Cork flood protection plan needs broader focus, says Dutch expert

Proposal should also include issues such as river access, says Erik Kraaij

Dutch flood expert Erik Kraaij (left) with Sean Antoin O Muiri of the Save Cork City group: Kraaij addressed a public meeting in Cork at the weekend

Dutch flood expert Erik Kraaij (left) with Sean Antoin O Muiri of the Save Cork City group: Kraaij addressed a public meeting in Cork at the weekend


The €140 million flood protection plan for Cork may save the city from flooding but Corkonians need to decide whether the plan should also consider issues such as access to the river and capitalising on its potential, according to a leading international flood expert.

Erik Kraaij, deputy director of the National River and Sea Defence Programme in the Netherlands, said he had no doubt the plan proposed by the Office of Public Work (OPW) to build higher walls along the city’s quays would prevent flooding but he questioned the merits of such a narrow objective.

Addressing a public meeting organised by the Save Cork City group attended by about 150 people at UCC at the weekend, Mr Kraaij stressed that not every flood situation is the same and each case should be examined on its individual merits.

Mr Kraaij, whose agency oversees the spending of up to €1 billion annually on flood defences in the Netherlands, said he was familiar with the OPW plans for Cork which involves the raising of quay walls by an average of 1.2m and the construction of more than 40 pumping stations.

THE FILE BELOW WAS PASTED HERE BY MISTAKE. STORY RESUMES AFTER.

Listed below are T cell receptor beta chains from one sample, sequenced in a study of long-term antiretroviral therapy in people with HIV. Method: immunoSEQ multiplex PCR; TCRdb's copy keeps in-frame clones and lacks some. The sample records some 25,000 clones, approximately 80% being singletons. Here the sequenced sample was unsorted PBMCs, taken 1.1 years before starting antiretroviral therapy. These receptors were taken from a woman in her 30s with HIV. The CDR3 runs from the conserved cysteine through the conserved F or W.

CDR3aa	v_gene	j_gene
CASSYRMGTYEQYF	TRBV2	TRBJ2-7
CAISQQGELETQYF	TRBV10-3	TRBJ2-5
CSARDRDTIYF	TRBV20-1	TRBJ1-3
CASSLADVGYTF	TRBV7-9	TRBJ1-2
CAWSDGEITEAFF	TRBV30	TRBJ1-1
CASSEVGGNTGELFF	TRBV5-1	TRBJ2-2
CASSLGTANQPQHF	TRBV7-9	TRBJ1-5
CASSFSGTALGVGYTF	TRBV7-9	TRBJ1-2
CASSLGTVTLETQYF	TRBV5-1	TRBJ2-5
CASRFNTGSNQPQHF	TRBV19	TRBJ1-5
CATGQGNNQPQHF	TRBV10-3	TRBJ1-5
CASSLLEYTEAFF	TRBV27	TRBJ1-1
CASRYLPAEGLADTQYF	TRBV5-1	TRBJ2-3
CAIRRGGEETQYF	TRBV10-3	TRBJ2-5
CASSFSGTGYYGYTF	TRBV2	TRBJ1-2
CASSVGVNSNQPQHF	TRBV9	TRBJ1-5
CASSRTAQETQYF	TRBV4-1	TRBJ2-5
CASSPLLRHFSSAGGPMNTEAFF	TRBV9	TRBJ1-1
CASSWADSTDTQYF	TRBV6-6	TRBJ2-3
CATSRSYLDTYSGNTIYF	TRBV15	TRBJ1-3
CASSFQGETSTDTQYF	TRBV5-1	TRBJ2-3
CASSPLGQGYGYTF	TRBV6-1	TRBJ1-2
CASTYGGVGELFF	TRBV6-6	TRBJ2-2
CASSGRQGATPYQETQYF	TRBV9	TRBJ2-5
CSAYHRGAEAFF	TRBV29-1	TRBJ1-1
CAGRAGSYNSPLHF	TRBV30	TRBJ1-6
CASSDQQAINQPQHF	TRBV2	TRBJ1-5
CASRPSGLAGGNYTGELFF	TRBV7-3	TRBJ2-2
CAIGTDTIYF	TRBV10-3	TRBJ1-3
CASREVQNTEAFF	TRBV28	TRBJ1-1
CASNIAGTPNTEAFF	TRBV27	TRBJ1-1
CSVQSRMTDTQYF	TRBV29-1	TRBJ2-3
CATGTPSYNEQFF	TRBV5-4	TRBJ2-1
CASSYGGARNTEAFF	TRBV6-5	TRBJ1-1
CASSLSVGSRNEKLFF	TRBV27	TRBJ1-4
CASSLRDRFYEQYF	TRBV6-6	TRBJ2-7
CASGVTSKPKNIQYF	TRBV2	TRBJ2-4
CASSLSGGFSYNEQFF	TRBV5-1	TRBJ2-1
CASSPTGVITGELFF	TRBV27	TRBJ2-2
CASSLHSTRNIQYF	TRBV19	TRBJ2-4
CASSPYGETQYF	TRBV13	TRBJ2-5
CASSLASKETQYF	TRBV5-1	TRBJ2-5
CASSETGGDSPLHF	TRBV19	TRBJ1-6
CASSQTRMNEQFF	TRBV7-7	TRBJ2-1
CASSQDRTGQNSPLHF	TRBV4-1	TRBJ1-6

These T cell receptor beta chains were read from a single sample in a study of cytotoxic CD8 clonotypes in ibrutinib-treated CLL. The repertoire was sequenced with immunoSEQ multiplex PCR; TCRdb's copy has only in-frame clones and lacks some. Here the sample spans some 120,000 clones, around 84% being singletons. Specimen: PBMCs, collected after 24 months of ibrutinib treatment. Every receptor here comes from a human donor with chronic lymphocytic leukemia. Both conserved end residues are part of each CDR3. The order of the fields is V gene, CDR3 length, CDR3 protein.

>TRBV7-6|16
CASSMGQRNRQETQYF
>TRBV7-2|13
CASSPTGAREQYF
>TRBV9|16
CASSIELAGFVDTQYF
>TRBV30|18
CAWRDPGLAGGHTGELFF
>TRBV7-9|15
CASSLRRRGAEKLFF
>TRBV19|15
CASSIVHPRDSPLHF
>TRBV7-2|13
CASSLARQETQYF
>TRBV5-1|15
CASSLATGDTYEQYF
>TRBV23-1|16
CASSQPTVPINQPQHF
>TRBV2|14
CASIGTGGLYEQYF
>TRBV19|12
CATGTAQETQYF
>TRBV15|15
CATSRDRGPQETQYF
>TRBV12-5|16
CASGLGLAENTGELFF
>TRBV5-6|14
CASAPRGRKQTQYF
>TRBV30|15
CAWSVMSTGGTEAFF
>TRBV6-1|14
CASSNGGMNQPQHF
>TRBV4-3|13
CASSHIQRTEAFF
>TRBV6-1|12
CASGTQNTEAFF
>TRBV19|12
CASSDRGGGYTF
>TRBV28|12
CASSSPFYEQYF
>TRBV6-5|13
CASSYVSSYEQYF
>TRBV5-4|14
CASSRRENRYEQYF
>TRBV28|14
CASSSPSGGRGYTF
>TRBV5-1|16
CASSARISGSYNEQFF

“I have seen this system, not in the Netherlands but in Germany, and building walls and using pumping stations can work and it is cost effective, so of course it can be successful from the point of view of flood protection but sometimes a broader discussion is needed,” he said.

“Do you opt for a more integrated approach that looks at how you might use the river banks which in Cork’s case involves some historic quays?”

Integrated approach

Mr Kraaij said similar plans to build protective walls and dykes had led to protests in the Netherlands in the 1970s. While simple flood barrier protection worked in some cases, a more integrated approach where access to waterways had been maintained had also worked well.

“There were protests in the Netherlands in the 1970s over plans just to erect flood barriers but we decided instead to have a more balanced approach which allows access to the waterways – this balance can be better,” Mr Kraaij said.

“We have several centuries’ experiences but equally when we don’t work on our flood defences, it’s over and out within a few decades – that’s the reality so there is more urgency because we have nine million people living below sea level but even allowing for that we always struck a balance.”

Asked about Save Cork City’s alternative proposal to build a tidal barrier at the eastern end of Lough Mahon, Mr Kraaij said that a tidal barrier is an option but it would do little to alleviate fluvial or river flooding, though it could be considered in the context of a more integrated approach.

He broadly agreed with figures provided by UK consultants HR Wallingford in a study for the Save Cork City group that a 950m tidal barrier could be built in Lough Mahon for €140 million in contrast to a cost estimated by consultants for the OPW which put the figure at at least €450 million.